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doubly transparent: convictions about the character of preaching – brett jones

Cleaning Glass

In my early reading on preaching, I became aware of a tension around the degree of personal transparency that a preacher should adopt.  Simply put, the “for” view was premised on the idea that a preacher needed to be accessible to the hearer and the hearers’ world.  A real live person in the pulpit was instrumental to the hearers’ assessment of authenticity and the degree to which there was an “empathy exchange” within the preaching engagement.  The “against” view was that such an approach risked an unhealthy focus on the preacher to the exclusion of the text and ultimately Christ.  Authenticity was potentially also a credibility-killer: yes it might be great to empathise with a real live human being as preacher, but might this transparency go too far so that credibility is actually lost?

I wondered whether both ideas might be right and whether they together create a necessary tension in the preacher.  This has led to a conviction about the character of preaching – that a preacher should be doubly transparent.

When I am doubly transparent, I am present as a real person with past failures, present struggles and future aspirations but I am also “see-through” in that God is not obscured by my personality.

Phillip Brooks makes the same kind of point when he says that “preaching is the bringing of truth through personality” and that if either dimension is sacrificed it is not preaching – both the truth of preaching and the human medium of communication must be present.  Barbara Brown Taylor’s words say it better than I could:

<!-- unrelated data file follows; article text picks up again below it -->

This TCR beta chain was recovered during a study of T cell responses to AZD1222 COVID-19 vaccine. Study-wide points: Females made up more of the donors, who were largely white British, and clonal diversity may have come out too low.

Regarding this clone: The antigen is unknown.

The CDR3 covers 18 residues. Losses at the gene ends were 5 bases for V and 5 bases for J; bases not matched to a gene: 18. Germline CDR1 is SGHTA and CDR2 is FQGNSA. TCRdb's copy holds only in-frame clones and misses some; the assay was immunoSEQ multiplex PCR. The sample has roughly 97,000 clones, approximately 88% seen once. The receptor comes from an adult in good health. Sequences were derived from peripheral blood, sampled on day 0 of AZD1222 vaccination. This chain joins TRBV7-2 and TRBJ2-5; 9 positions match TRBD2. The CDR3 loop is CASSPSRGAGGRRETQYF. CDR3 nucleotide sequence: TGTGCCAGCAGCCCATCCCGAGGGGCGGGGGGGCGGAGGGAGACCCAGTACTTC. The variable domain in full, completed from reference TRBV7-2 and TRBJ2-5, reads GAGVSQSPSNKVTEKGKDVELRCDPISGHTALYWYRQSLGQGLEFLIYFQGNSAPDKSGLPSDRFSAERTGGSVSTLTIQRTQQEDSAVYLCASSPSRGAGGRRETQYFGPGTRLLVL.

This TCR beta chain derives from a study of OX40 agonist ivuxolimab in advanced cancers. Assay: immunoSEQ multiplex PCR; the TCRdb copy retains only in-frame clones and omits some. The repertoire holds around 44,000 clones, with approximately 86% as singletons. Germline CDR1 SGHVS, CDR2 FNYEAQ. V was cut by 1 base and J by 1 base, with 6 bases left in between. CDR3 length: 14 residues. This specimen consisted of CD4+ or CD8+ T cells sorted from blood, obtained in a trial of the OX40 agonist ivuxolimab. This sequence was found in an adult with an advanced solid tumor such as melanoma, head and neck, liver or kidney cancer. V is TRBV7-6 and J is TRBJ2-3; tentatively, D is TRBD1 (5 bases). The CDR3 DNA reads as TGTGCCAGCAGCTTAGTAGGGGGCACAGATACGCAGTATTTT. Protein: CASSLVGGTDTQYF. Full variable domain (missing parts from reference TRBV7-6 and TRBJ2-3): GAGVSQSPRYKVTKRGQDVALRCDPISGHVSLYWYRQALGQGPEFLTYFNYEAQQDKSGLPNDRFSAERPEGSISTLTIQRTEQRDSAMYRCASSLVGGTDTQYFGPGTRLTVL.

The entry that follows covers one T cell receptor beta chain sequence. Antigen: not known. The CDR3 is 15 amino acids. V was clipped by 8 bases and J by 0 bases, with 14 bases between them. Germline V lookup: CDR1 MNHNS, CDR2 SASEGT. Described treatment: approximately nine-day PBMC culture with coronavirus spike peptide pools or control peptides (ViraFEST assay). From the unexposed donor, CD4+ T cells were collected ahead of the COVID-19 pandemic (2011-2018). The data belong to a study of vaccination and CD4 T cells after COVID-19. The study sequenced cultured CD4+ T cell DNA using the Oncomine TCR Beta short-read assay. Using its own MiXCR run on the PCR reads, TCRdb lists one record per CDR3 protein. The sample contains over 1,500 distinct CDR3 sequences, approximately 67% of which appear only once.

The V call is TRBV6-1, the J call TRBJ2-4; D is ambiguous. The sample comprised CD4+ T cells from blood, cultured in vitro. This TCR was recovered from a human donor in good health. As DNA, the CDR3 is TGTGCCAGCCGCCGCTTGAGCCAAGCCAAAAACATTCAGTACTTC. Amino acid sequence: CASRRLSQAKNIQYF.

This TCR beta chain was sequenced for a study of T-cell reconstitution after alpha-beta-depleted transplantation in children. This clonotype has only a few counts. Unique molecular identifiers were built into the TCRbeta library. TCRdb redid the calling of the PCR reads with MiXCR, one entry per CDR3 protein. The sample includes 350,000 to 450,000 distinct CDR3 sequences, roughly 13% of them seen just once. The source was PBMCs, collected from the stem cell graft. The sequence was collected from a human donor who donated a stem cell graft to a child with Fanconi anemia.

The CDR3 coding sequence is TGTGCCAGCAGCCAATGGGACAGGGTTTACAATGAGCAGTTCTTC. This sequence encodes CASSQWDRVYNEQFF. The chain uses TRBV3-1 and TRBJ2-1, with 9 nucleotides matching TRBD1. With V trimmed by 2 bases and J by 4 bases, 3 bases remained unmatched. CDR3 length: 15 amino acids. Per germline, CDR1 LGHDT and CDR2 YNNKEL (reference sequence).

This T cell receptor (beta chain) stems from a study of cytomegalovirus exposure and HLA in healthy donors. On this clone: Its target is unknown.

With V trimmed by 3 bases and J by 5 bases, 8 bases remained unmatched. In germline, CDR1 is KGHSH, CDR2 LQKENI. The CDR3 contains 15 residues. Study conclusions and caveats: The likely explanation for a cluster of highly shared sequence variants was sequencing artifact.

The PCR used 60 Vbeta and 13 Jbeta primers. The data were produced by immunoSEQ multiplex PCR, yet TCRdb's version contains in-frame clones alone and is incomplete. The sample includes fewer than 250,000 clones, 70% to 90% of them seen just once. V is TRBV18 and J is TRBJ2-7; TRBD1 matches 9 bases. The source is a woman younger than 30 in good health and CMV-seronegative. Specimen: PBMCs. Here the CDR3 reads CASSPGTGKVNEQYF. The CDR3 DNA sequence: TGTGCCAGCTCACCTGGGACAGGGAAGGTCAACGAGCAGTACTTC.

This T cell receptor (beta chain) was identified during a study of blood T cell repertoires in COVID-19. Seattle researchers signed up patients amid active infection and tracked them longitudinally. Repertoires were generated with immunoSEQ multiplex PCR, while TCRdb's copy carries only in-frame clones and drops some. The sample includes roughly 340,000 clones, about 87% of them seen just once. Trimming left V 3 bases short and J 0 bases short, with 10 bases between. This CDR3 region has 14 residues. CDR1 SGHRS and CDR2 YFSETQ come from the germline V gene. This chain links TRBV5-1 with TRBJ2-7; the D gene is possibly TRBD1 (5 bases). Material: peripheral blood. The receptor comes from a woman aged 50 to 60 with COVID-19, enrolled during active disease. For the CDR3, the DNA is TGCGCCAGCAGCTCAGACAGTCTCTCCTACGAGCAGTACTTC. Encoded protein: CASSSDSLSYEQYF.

“By choosing Christ to flesh out the word, God made a lasting decision in favour of incarnation.  Those of us who are his body in the world need not shy away from the fact that our own flesh and blood continue to be where the word of God is made known.  We are living libraries of God’s word.”

I love the way one of history’s great preachers provides the counterpoint on this – Spurgeon brings a caution against the over adornment of a sermon with illustration generally (personal or otherwise) saying “our figures are meant not so much to be seen as to be seen through.”  This cautionary restatement of the tension within the doubly transparent conviction leads me to experience: the preacher is fully present, as a flawed, redeemed human being – it’s not a lecture – but fully transparent – it is not a performance either…

I’d be interested in how preachers maintain the tension in their own preaching practice: how do we keep the tension alive and remain doubly transparent in ways which keep the focus on Christ’s redemptive work?

One Comment

  1. Fred says:

    Appreciated this Brett. This has been my struggle for this coming Sunday. Personal stories can be effective – particularly if they avoid “puffing” the preacher. I bounced this week’s one off an old hand. His wise caution: “very powerful – but you wouldn’t want to do it too often!”

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